3 Ways Rheumatoid Arthritis Can Affect Your Feet

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As an inflammatory autoimmune condition, rheumatoid arthritis can damage your feet by eroding the joints. Over time, this erosion can leave your feet swollen, cause pain when walking, weaken the surrounding ligaments and change the alignment of your feet. Those with rheumatoid arthritis are susceptible to the following three conditions as a result of joint and ligament damage:

Achilles Tendinopathy

Inflammation can cause scar tissue to form around the tendon that links your heel to your calf muscles. Your Achilles tendon enables you to flex your foot, and when it's damaged, you will experience restricted movement and pain when using your foot. Achilles tendinopathy is diagnosed by a podiatrist who will ask you to carry out a series of simple exercises and assess the range of movement in your foot.

The condition can be treated by reducing the inflammation with medication, such as corticosteroids, and performing daily stretching and strengthening exercises to loosen the tendon. The podiatrist will show you appropriate exercises, such as calf and toe stretches, and work with you to develop an exercise plan that's manageable for you.

Flat Feet

When the joints in your feet suffer erosion, they aren't able to offer the support your tendons and ligaments need to retain the structure of your feet. This causes the arches of your feet to collapse and your ligaments to spread out. Collapsed arches cause foot pain and back pain, as those affected tend to alter their posture to compensate for the change to the structure of their feet.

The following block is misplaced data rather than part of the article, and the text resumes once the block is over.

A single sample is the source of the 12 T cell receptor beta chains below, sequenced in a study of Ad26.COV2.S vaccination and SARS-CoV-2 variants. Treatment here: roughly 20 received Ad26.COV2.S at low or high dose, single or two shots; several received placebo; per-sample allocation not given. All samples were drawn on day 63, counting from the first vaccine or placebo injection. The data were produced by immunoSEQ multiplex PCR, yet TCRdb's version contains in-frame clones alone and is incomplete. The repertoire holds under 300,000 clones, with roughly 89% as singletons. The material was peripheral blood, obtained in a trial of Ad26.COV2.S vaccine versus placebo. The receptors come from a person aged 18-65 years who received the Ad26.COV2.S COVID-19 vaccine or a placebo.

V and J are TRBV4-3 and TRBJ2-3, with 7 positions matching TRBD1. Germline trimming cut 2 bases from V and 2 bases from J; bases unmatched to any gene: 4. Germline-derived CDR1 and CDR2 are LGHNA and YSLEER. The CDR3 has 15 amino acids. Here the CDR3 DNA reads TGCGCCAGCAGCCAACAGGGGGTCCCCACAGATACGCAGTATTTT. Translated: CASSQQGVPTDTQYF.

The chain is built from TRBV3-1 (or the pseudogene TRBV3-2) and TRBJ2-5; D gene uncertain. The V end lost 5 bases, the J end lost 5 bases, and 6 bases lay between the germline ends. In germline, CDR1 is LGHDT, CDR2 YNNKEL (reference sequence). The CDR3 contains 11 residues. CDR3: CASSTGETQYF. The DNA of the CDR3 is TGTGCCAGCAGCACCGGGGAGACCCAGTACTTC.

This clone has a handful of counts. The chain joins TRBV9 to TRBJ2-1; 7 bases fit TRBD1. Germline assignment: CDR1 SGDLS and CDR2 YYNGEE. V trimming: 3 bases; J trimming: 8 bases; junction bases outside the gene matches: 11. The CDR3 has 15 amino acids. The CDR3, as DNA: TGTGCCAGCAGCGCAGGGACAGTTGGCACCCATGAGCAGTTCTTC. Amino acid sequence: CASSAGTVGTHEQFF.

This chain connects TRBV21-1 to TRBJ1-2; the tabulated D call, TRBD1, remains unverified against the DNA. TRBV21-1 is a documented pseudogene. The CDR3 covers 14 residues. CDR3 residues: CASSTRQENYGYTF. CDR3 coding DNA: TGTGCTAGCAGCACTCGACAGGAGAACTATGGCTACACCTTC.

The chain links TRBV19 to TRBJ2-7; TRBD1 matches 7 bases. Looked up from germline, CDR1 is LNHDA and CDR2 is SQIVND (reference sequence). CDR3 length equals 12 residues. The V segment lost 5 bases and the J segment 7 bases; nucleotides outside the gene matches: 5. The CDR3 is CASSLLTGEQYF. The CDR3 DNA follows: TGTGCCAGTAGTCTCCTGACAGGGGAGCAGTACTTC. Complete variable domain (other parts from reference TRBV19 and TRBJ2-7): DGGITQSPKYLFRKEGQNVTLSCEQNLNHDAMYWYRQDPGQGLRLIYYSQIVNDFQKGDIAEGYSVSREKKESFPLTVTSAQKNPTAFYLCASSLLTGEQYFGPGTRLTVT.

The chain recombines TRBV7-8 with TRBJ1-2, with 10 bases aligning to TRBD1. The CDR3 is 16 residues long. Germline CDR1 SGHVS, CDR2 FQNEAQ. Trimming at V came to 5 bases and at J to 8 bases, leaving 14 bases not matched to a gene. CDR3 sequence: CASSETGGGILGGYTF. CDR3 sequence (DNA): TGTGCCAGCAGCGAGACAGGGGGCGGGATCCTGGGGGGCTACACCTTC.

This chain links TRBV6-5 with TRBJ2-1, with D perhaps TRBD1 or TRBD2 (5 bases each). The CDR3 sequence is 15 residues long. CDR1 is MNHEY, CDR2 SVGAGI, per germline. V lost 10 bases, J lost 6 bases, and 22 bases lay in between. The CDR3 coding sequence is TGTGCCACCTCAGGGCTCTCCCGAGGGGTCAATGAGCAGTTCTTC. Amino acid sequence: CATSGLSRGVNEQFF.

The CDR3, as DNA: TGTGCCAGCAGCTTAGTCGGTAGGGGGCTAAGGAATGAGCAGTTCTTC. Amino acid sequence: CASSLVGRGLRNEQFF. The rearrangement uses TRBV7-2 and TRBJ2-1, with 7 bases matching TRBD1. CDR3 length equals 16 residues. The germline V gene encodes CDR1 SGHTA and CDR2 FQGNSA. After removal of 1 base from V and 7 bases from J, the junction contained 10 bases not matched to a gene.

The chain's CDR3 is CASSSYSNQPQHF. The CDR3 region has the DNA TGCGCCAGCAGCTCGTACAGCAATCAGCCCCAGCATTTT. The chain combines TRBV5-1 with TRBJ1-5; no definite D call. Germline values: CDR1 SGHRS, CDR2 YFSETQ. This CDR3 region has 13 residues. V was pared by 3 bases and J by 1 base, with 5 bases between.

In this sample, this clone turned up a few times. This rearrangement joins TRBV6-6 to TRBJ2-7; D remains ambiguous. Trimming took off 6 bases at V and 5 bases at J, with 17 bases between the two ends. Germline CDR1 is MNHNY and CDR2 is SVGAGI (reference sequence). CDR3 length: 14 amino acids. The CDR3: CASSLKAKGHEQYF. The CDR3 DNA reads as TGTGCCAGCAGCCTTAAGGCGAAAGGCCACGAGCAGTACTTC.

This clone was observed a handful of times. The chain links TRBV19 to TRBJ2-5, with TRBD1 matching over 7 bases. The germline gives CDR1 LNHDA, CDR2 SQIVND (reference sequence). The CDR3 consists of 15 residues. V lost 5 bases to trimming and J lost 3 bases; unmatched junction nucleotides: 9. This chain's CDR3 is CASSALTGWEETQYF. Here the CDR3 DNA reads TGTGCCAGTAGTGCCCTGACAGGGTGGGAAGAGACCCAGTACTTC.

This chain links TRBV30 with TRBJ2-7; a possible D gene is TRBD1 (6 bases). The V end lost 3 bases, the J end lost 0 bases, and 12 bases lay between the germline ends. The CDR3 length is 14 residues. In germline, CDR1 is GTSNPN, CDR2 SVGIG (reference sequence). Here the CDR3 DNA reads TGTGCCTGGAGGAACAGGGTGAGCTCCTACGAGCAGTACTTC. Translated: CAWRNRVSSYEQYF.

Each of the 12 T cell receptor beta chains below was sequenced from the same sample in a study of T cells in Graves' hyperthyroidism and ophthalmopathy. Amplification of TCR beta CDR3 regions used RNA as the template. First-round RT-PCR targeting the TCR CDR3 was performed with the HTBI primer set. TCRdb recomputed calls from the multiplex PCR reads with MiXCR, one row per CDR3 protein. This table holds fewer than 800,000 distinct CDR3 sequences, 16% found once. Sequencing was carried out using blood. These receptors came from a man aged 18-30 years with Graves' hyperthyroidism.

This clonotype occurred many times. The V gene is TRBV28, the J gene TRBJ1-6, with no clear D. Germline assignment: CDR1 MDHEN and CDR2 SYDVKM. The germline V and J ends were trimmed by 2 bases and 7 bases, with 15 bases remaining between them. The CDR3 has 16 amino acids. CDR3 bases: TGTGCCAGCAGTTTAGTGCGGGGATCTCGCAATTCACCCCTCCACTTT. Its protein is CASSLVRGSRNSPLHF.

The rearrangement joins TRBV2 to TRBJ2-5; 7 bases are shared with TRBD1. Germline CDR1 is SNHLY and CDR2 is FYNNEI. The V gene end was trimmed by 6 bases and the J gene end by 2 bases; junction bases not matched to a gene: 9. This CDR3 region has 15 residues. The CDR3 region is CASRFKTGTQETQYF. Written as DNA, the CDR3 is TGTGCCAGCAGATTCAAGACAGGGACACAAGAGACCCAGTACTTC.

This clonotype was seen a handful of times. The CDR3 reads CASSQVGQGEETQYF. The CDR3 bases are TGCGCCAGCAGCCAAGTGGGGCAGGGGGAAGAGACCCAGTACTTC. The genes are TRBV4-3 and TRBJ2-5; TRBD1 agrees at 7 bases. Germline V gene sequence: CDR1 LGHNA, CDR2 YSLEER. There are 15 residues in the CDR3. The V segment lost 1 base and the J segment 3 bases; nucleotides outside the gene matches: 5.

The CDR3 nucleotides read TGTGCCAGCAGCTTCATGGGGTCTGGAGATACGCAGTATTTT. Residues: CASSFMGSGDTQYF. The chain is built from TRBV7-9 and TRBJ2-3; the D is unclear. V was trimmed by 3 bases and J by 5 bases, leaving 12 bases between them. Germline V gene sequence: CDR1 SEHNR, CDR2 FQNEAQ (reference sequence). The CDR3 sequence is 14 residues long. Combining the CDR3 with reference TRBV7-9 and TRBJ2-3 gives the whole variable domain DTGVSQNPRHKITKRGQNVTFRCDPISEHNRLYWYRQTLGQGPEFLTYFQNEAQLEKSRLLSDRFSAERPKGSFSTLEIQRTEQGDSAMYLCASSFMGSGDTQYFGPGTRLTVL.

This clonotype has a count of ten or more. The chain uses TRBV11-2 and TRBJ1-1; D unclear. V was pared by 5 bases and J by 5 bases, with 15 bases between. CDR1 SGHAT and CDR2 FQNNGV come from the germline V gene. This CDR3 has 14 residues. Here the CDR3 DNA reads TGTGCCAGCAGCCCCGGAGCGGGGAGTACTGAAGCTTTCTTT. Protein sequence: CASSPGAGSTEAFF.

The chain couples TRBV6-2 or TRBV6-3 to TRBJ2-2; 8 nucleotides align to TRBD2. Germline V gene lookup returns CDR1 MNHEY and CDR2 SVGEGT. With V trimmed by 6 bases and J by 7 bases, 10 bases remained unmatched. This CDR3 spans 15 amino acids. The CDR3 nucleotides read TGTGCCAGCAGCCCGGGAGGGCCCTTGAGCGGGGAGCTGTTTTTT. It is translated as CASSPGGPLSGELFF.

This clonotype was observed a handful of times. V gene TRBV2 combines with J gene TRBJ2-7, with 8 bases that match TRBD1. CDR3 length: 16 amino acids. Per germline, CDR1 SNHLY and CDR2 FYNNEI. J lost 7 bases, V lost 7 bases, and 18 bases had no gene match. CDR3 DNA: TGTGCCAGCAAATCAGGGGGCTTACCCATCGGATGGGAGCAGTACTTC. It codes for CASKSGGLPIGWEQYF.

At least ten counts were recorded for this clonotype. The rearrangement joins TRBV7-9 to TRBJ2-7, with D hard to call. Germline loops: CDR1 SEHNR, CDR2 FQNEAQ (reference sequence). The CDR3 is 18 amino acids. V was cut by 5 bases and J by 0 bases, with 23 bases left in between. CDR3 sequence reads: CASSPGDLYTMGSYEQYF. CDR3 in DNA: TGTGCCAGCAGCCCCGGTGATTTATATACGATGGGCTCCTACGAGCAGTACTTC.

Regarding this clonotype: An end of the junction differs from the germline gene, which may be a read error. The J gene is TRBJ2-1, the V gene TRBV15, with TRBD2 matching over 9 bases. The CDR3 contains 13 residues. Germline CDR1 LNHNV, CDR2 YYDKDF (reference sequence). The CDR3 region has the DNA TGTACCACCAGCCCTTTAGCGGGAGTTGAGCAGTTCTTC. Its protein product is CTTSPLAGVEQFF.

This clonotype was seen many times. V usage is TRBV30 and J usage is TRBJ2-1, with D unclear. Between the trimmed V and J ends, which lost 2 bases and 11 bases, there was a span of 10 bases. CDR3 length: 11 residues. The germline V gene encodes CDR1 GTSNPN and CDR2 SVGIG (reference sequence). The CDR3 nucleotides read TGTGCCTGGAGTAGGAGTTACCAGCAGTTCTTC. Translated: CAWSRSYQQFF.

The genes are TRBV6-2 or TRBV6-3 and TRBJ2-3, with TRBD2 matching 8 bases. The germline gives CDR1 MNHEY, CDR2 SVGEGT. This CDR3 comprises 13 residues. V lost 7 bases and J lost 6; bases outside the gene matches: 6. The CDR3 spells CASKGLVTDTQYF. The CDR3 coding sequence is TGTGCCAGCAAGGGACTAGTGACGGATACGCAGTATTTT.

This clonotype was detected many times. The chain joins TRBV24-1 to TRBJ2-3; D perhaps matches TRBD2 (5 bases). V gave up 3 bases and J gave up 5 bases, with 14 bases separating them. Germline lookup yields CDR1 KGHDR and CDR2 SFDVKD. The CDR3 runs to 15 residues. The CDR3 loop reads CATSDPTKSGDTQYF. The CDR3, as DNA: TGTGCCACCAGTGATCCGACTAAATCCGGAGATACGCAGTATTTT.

Treating flat feet involves providing additional support to your arches, and custom-made orthotic insoles can be used to raise the arches and ease the pressure on your feet. Your podiatrist will measure you for insoles that slip into your regular shoes and improve the way your weight is distributed, which can ease pain and reduce inflammation.

Hammer Toes

When the middle joint of your toe is damaged by rheumatoid arthritis, strain on the tendons can cause the joint to be pulled upwards, which then leads to your toe curling under. This makes walking difficult and leaves you susceptible to calluses and corns as the affected toe rubs on the inside of your shoes. In addition to a physical exam, your podiatrist will use x-rays of the affected toes to make their diagnosis and assess the extent of the damage.

Depending on the x-ray results, treatment can include exercises to encourage the toe joints to loosen and flatten out and the use of toe regulators to hold your toes straight. A toe regulator is simply a thin sole that fits under your toes and has strips of soft material attached that fasten over your toes to hold them in place.